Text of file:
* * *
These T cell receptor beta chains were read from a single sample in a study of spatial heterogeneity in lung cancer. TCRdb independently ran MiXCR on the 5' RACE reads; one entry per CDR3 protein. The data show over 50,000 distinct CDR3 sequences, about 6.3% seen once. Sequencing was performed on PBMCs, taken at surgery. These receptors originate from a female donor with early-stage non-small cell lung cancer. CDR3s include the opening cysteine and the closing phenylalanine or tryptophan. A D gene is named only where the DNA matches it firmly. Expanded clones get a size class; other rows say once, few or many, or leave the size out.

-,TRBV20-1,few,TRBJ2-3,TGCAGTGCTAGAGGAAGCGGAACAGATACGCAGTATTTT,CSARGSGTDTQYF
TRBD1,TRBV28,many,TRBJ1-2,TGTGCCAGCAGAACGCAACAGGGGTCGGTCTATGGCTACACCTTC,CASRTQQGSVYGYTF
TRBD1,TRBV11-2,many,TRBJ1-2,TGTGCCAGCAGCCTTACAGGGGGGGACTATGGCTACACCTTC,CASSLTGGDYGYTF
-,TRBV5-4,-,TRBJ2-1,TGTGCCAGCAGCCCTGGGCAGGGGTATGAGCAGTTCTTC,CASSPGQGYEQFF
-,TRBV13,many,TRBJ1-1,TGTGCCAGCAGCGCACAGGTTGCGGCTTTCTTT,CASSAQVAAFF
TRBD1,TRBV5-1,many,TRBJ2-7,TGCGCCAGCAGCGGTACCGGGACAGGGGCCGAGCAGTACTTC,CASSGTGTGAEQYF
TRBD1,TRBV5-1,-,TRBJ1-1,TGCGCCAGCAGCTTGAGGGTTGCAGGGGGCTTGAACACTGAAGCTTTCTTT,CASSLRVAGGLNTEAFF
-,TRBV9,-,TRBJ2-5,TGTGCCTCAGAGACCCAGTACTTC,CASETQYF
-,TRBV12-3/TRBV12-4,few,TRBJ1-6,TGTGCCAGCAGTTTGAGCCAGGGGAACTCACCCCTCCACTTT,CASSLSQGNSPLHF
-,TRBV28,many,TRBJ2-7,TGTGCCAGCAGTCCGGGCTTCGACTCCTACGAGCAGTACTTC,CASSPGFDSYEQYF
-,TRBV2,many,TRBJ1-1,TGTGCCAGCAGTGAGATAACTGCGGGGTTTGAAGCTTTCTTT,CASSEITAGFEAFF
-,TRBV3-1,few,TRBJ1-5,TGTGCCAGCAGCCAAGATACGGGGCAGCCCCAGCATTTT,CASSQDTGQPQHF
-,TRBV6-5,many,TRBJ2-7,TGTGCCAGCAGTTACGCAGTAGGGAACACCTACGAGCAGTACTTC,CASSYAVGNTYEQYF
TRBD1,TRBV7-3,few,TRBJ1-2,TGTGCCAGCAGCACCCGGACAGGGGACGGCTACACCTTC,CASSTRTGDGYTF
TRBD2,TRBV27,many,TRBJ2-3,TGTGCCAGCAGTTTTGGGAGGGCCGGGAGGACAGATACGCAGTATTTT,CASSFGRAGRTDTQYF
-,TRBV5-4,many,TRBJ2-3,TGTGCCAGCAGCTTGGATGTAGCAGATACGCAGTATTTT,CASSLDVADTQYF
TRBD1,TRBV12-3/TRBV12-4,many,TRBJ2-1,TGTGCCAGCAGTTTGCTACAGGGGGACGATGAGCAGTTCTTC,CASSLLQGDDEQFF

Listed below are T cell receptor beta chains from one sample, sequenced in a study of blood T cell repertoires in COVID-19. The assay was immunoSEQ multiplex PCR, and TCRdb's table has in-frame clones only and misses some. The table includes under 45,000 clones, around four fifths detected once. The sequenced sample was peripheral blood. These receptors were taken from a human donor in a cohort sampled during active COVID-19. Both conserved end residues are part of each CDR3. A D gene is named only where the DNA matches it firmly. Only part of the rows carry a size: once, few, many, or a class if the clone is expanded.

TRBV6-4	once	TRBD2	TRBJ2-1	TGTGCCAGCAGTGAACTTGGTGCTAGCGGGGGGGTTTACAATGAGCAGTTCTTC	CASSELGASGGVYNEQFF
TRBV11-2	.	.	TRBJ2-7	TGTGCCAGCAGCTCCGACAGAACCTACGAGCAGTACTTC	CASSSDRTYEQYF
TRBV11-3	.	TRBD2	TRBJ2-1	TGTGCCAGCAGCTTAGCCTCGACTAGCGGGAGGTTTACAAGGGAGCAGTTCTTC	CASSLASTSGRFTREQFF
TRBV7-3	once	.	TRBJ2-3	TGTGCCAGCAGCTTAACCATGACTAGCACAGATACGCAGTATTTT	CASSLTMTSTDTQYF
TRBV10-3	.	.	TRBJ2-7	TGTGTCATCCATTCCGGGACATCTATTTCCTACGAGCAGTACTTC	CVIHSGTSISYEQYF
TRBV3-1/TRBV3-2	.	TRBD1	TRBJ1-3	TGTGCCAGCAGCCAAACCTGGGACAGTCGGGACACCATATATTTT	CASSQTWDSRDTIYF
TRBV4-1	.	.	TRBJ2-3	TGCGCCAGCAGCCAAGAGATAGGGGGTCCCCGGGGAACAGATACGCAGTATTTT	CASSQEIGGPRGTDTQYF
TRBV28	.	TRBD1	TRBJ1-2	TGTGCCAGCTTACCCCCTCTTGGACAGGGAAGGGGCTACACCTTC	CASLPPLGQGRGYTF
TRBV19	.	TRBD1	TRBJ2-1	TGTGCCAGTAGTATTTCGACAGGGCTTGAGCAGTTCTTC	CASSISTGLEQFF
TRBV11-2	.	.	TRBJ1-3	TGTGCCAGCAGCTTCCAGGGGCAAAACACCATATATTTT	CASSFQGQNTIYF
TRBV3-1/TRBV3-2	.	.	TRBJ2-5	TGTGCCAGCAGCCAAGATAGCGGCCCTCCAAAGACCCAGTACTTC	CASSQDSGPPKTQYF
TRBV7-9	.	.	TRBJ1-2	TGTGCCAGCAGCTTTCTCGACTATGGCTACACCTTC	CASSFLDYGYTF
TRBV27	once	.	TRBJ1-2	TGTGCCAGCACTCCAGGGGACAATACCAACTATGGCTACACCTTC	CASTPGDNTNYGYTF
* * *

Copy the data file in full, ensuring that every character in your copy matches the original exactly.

These T cell receptor beta chains were read from a single sample in a study of spatial heterogeneity in lung cancer. TCRdb independently ran MiXCR on the 5' RACE reads; one entry per CDR3 protein. The data show over 50,000 distinct CDR3 sequences, about 6.3% seen once. Sequencing was performed on PBMCs, taken at surgery. These receptors originate from a female donor with early-stage non-small cell lung cancer. CDR3s include the opening cysteine and the closing phenylalanine or tryptophan. A D gene is named only where the DNA matches it firmly. Expanded clones get a size class; other rows say once, few or many, or leave the size out.

-,TRBV20-1,few,TRBJ2-3,TGCAGTGCTAGAGGAAGCGGAACAGATACGCAGTATTTT,CSARGSGTDTQYF
TRBD1,TRBV28,many,TRBJ1-2,TGTGCCAGCAGAACGCAACAGGGGTCGGTCTATGGCTACACCTTC,CASRTQQGSVYGYTF
TRBD1,TRBV11-2,many,TRBJ1-2,TGTGCCAGCAGCCTTACAGGGGGGGACTATGGCTACACCTTC,CASSLTGGDYGYTF
-,TRBV5-4,-,TRBJ2-1,TGTGCCAGCAGCCCTGGGCAGGGGTATGAGCAGTTCTTC,CASSPGQGYEQFF
-,TRBV13,many,TRBJ1-1,TGTGCCAGCAGCGCACAGGTTGCGGCTTTCTTT,CASSAQVAAFF
TRBD1,TRBV5-1,many,TRBJ2-7,TGCGCCAGCAGCGGTACCGGGACAGGGGCCGAGCAGTACTTC,CASSGTGTGAEQYF
TRBD1,TRBV5-1,-,TRBJ1-1,TGCGCCAGCAGCTTGAGGGTTGCAGGGGGCTTGAACACTGAAGCTTTCTTT,CASSLRVAGGLNTEAFF
-,TRBV9,-,TRBJ2-5,TGTGCCTCAGAGACCCAGTACTTC,CASETQYF
-,TRBV12-3/TRBV12-4,few,TRBJ1-6,TGTGCCAGCAGTTTGAGCCAGGGGAACTCACCCCTCCACTTT,CASSLSQGNSPLHF
-,TRBV28,many,TRBJ2-7,TGTGCCAGCAGTCCGGGCTTCGACTCCTACGAGCAGTACTTC,CASSPGFDSYEQYF
-,TRBV2,many,TRBJ1-1,TGTGCCAGCAGTGAGATAACTGCGGGGTTTGAAGCTTTCTTT,CASSEITAGFEAFF
-,TRBV3-1,few,TRBJ1-5,TGTGCCAGCAGCCAAGATACGGGGCAGCCCCAGCATTTT,CASSQDTGQPQHF
-,TRBV6-5,many,TRBJ2-7,TGTGCCAGCAGTTACGCAGTAGGGAACACCTACGAGCAGTACTTC,CASSYAVGNTYEQYF
TRBD1,TRBV7-3,few,TRBJ1-2,TGTGCCAGCAGCACCCGGACAGGGGACGGCTACACCTTC,CASSTRTGDGYTF
TRBD2,TRBV27,many,TRBJ2-3,TGTGCCAGCAGTTTTGGGAGGGCCGGGAGGACAGATACGCAGTATTTT,CASSFGRAGRTDTQYF
-,TRBV5-4,many,TRBJ2-3,TGTGCCAGCAGCTTGGATGTAGCAGATACGCAGTATTTT,CASSLDVADTQYF
TRBD1,TRBV12-3/TRBV12-4,many,TRBJ2-1,TGTGCCAGCAGTTTGCTACAGGGGGACGATGAGCAGTTCTTC,CASSLLQGDDEQFF

Listed below are T cell receptor beta chains from one sample, sequenced in a study of blood T cell repertoires in COVID-19. The assay was immunoSEQ multiplex PCR, and TCRdb's table has in-frame clones only and misses some. The table includes under 45,000 clones, around four fifths detected once. The sequenced sample was peripheral blood. These receptors were taken from a human donor in a cohort sampled during active COVID-19. Both conserved end residues are part of each CDR3. A D gene is named only where the DNA matches it firmly. Only part of the rows carry a size: once, few, many, or a class if the clone is expanded.

TRBV6-4	once	TRBD2	TRBJ2-1	TGTGCCAGCAGTGAACTTGGTGCTAGCGGGGGGGTTTACAATGAGCAGTTCTTC	CASSELGASGGVYNEQFF
TRBV11-2	.	.	TRBJ2-7	TGTGCCAGCAGCTCCGACAGAACCTACGAGCAGTACTTC	CASSSDRTYEQYF
TRBV11-3	.	TRBD2	TRBJ2-1	TGTGCCAGCAGCTTAGCCTCGACTAGCGGGAGGTTTACAAGGGAGCAGTTCTTC	CASSLASTSGRFTREQFF
TRBV7-3	once	.	TRBJ2-3	TGTGCCAGCAGCTTAACCATGACTAGCACAGATACGCAGTATTTT	CASSLTMTSTDTQYF
TRBV10-3	.	.	TRBJ2-7	TGTGTCATCCATTCCGGGACATCTATTTCCTACGAGCAGTACTTC	CVIHSGTSISYEQYF
TRBV3-1/TRBV3-2	.	TRBD1	TRBJ1-3	TGTGCCAGCAGCCAAACCTGGGACAGTCGGGACACCATATATTTT	CASSQTWDSRDTIYF
TRBV4-1	.	.	TRBJ2-3	TGCGCCAGCAGCCAAGAGATAGGGGGTCCCCGGGGAACAGATACGCAGTATTTT	CASSQEIGGPRGTDTQYF
TRBV28	.	TRBD1	TRBJ1-2	TGTGCCAGCTTACCCCCTCTTGGACAGGGAAGGGGCTACACCTTC	CASLPPLGQGRGYTF
TRBV19	.	TRBD1	TRBJ2-1	TGTGCCAGTAGTATTTCGACAGGGCTTGAGCAGTTCTTC	CASSISTGLEQFF
TRBV11-2	.	.	TRBJ1-3	TGTGCCAGCAGCTTCCAGGGGCAAAACACCATATATTTT	CASSFQGQNTIYF
TRBV3-1/TRBV3-2	.	.	TRBJ2-5	TGTGCCAGCAGCCAAGATAGCGGCCCTCCAAAGACCCAGTACTTC	CASSQDSGPPKTQYF
TRBV7-9	.	.	TRBJ1-2	TGTGCCAGCAGCTTTCTCGACTATGGCTACACCTTC	CASSFLDYGYTF
TRBV27	once	.	TRBJ1-2	TGTGCCAGCACTCCAGGGGACAATACCAACTATGGCTACACCTTC	CASTPGDNTNYGYTF